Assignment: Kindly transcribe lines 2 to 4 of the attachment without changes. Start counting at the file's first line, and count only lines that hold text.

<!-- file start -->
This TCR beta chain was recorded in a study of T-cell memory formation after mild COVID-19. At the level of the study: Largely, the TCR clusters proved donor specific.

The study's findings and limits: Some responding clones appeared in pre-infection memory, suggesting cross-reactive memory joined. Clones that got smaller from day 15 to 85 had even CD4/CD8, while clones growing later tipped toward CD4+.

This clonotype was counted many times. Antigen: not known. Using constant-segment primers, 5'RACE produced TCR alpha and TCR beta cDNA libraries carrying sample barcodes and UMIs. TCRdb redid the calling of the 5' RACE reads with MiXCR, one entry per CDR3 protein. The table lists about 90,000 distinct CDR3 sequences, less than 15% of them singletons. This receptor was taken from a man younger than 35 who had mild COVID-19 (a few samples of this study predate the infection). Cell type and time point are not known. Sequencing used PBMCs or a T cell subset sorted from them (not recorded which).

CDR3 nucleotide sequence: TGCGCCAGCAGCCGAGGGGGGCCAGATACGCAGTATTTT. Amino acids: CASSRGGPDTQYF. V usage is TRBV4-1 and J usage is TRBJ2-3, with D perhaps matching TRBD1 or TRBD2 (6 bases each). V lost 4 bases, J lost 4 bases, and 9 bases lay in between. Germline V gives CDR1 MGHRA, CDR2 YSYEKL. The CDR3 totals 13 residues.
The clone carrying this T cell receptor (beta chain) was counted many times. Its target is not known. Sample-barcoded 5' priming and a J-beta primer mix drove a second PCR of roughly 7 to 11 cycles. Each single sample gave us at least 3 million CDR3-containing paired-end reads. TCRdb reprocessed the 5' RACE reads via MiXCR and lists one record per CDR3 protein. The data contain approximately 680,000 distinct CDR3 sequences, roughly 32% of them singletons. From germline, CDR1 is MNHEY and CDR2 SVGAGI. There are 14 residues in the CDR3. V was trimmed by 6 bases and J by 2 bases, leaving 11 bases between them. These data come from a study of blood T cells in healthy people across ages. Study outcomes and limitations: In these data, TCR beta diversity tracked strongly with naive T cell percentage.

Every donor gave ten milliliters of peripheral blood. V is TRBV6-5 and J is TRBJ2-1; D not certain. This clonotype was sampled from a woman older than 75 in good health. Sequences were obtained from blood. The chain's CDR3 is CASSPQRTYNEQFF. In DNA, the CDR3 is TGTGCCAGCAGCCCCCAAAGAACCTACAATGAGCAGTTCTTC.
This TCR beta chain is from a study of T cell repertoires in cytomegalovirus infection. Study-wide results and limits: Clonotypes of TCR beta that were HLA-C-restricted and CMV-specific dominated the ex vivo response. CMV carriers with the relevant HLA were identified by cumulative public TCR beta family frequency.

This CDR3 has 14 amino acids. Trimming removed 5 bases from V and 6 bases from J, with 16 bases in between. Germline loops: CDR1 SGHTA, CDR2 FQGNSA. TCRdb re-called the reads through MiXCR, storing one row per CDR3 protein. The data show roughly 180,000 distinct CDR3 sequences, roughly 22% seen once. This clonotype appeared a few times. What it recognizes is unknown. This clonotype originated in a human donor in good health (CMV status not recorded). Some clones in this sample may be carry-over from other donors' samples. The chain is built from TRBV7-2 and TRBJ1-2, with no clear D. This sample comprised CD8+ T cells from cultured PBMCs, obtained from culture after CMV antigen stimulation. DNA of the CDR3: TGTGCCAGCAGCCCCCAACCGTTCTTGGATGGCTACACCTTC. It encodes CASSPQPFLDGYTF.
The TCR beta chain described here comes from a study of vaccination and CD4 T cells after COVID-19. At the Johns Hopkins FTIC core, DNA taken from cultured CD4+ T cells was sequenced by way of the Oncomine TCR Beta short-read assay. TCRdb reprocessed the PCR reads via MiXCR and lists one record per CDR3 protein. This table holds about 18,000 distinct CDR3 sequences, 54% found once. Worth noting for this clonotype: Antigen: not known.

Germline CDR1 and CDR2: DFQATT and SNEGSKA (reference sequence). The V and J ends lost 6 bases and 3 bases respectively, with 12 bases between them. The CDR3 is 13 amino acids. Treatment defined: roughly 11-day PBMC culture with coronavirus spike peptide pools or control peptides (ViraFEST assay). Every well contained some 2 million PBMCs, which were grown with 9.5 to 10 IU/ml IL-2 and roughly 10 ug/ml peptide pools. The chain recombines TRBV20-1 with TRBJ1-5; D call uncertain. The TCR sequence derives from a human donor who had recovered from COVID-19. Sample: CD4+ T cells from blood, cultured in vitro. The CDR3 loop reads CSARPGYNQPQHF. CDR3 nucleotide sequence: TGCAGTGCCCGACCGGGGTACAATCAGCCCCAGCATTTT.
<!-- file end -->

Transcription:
The study's findings and limits: Some responding clones appeared in pre-infection memory, suggesting cross-reactive memory joined. Clones that got smaller from day 15 to 85 had even CD4/CD8, while clones growing later tipped toward CD4+.

This clonotype was counted many times. Antigen: not known. Using constant-segment primers, 5'RACE produced TCR alpha and TCR beta cDNA libraries carrying sample barcodes and UMIs. TCRdb redid the calling of the 5' RACE reads with MiXCR, one entry per CDR3 protein. The table lists about 90,000 distinct CDR3 sequences, less than 15% of them singletons. This receptor was taken from a man younger than 35 who had mild COVID-19 (a few samples of this study predate the infection). Cell type and time point are not known. Sequencing used PBMCs or a T cell subset sorted from them (not recorded which).

CDR3 nucleotide sequence: TGCGCCAGCAGCCGAGGGGGGCCAGATACGCAGTATTTT. Amino acids: CASSRGGPDTQYF. V usage is TRBV4-1 and J usage is TRBJ2-3, with D perhaps matching TRBD1 or TRBD2 (6 bases each). V lost 4 bases, J lost 4 bases, and 9 bases lay in between. Germline V gives CDR1 MGHRA, CDR2 YSYEKL. The CDR3 totals 13 residues.